This article gives you a few ideas for understanding the Got It! game and how you might find a winning strategy.
This task, written for the National Young Mathematicians' Award 2016, invites you to explore the different combinations of scores that you might get on these dart boards.
Using the statements, can you work out how many of each type of rabbit there are in these pens?
Here you see the front and back views of a dodecahedron. Each vertex has been numbered so that the numbers around each pentagonal face add up to 65. Can you find all the missing numbers?
Here is a chance to play a version of the classic Countdown Game.
Find the values of the nine letters in the sum: FOOT + BALL = GAME
Choose a symbol to put into the number sentence.
If you take a three by three square on a 1-10 addition square and multiply the diagonally opposite numbers together, what is the difference between these products. Why?
There are 4 jugs which hold 9 litres, 7 litres, 4 litres and 2 litres. Find a way to pour 9 litres of drink from one jug to another until you are left with exactly 3 litres in three of the jugs.
Can you put plus signs in so this is true? 1 2 3 4 5 6 7 8 9 = 99 How many ways can you do it?
Can you each work out the number on your card? What do you notice? How could you sort the cards?
Can you explain the strategy for winning this game with any target?
Can you arrange 5 different digits (from 0 - 9) in the cross in the way described?
Five numbers added together in pairs produce: 0, 2, 4, 4, 6, 8, 9, 11, 13, 15 What are the five numbers?
Delight your friends with this cunning trick! Can you explain how it works?
You have two egg timers. One takes 4 minutes exactly to empty and the other takes 7 minutes. What times in whole minutes can you measure and how?
How could you put eight beanbags in the hoops so that there are four in the blue hoop, five in the red and six in the yellow? Can you find all the ways of doing this?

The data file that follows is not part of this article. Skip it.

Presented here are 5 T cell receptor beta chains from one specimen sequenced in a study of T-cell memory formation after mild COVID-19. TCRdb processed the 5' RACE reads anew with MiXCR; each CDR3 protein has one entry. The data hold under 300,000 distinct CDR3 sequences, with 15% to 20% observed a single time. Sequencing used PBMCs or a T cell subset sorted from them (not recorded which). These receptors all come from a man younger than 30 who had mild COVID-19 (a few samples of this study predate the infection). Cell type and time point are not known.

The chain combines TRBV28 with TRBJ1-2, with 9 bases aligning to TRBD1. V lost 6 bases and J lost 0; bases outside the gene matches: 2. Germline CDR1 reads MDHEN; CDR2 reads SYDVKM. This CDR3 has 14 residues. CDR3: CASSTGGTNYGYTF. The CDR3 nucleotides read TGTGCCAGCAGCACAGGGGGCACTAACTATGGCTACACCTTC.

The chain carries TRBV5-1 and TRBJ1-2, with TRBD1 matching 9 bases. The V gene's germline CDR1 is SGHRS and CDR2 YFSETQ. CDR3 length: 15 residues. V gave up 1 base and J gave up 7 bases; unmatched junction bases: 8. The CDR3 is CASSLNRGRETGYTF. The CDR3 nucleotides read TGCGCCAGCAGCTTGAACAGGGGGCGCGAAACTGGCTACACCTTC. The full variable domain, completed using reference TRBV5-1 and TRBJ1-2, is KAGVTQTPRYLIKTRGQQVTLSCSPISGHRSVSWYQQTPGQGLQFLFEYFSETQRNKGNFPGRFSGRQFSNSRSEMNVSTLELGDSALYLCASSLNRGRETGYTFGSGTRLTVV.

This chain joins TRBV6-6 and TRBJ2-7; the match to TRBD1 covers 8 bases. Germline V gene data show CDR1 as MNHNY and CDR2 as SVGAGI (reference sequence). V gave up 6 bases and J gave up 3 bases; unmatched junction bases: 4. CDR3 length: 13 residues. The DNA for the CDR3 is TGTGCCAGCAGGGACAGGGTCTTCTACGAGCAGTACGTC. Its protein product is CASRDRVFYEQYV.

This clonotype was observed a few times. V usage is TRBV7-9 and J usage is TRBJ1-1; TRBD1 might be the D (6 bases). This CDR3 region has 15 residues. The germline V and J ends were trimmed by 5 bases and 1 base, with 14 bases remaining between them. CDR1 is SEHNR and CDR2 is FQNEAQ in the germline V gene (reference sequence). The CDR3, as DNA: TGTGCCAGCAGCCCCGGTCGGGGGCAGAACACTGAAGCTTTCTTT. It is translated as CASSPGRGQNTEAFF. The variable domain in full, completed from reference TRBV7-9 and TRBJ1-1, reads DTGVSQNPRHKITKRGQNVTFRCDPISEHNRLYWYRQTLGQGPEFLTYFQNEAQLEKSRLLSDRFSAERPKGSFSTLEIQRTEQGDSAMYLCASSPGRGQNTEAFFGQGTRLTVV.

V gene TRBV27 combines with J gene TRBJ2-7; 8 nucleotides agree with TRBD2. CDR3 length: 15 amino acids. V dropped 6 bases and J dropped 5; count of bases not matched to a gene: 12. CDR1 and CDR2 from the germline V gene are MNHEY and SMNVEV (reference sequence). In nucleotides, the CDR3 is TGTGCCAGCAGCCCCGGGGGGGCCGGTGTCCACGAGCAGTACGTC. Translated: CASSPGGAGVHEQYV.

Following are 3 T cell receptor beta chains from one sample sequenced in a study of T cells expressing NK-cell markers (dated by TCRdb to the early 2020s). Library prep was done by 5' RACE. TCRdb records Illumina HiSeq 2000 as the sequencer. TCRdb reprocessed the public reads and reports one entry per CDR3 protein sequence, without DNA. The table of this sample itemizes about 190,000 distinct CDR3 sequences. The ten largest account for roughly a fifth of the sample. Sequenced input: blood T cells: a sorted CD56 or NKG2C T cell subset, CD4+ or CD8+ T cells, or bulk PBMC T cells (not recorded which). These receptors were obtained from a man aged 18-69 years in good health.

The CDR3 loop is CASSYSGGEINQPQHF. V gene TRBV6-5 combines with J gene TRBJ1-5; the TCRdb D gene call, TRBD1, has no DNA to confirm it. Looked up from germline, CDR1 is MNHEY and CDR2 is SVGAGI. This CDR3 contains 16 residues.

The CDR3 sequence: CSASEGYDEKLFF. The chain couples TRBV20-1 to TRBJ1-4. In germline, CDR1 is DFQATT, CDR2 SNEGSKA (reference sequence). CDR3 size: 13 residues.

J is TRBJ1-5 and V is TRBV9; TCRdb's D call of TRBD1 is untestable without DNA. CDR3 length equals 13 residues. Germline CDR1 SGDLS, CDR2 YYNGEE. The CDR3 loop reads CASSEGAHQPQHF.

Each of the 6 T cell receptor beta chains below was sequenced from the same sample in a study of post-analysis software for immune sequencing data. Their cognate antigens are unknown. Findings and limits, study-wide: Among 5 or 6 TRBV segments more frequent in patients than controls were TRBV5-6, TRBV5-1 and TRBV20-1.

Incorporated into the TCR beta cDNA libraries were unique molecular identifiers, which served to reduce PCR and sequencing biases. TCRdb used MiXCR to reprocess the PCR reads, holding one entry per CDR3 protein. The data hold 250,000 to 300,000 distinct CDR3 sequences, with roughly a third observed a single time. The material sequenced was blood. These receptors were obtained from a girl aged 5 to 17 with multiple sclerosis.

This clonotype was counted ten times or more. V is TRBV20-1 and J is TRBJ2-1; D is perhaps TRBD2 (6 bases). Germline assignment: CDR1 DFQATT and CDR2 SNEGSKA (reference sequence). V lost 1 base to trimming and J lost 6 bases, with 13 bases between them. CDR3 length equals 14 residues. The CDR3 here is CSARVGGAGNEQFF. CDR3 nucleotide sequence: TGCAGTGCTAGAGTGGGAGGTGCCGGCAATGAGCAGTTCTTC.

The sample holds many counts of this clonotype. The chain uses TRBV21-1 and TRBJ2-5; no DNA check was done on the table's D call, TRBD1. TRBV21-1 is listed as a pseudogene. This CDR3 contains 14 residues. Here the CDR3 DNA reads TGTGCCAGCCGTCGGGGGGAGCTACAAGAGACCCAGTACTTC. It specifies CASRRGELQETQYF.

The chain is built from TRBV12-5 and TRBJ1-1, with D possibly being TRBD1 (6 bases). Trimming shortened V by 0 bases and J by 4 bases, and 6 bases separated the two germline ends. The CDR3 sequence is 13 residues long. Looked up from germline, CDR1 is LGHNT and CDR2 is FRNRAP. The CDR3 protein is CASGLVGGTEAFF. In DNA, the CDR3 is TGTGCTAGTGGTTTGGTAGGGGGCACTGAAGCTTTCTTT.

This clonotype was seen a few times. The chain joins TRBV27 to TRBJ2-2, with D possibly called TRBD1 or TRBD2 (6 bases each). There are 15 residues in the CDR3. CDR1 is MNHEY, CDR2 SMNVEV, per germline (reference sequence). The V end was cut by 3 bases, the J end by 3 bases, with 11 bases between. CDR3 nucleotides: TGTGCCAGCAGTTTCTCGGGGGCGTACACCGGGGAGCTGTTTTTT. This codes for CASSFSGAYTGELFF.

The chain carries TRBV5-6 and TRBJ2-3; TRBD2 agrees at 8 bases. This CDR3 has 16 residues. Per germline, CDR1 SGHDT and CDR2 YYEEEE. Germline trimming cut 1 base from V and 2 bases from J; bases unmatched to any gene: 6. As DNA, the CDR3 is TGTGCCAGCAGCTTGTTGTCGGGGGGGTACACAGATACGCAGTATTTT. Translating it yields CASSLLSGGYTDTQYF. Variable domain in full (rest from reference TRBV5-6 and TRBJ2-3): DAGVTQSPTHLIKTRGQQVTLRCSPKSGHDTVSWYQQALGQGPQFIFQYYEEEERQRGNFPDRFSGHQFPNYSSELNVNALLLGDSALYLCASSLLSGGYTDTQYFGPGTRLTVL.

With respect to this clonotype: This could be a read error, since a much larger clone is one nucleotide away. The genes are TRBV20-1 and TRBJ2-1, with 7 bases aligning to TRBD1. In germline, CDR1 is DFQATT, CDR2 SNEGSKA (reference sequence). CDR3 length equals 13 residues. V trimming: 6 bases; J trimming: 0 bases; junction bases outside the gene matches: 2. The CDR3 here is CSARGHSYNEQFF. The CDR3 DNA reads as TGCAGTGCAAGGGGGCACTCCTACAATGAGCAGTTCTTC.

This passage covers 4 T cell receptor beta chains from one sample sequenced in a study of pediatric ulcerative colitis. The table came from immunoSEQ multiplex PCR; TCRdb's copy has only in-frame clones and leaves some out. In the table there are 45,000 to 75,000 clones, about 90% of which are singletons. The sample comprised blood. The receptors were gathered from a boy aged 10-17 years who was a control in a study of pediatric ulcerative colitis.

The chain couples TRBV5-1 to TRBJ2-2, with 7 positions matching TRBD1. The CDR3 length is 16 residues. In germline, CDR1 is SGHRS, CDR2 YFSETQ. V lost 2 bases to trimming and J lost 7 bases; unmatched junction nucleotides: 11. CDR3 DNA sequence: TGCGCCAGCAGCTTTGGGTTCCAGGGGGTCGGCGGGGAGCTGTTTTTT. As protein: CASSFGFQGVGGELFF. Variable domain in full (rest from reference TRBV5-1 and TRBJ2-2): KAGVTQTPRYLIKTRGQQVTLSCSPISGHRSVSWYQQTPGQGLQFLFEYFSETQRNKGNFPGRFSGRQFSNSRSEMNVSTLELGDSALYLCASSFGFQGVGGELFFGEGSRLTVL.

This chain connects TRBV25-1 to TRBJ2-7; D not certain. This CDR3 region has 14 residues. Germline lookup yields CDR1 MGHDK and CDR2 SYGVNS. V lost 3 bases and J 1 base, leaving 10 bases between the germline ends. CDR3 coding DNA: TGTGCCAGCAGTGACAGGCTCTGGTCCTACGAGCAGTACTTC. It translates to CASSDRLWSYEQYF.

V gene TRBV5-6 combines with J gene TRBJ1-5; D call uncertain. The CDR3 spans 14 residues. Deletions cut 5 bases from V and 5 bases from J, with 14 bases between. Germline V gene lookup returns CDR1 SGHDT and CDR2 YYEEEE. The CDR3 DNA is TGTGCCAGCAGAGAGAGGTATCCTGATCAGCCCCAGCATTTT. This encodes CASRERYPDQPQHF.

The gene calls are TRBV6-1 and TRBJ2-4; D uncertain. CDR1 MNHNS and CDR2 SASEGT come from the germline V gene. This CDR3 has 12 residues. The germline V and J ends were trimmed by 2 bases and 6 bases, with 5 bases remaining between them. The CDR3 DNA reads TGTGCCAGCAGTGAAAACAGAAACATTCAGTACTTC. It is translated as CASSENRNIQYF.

Do you notice anything about the solutions when you add and/or subtract consecutive negative numbers?
Write the numbers up to 64 in an interesting way so that the shape they make at the end is interesting, different, more exciting ... than just a square.
What do the digits in the number fifteen add up to? How many other numbers have digits with the same total but no zeros?
Katie had a pack of 20 cards numbered from 1 to 20. She arranged the cards into 6 unequal piles where each pile added to the same total. What was the total and how could this be done?
What do you notice about the date 03.06.09? Or 08.01.09? This challenge invites you to investigate some interesting dates yourself.
Can you substitute numbers for the letters in these sums?
There are nasty versions of this dice game but we'll start with the nice ones...
Here is a chance to play a fractions version of the classic Countdown Game.
A game for 2 or more players with a pack of cards. Practise your skills of addition, subtraction, multiplication and division to hit the target score.
Arrange three 1s, three 2s and three 3s in this square so that every row, column and diagonal adds to the same total.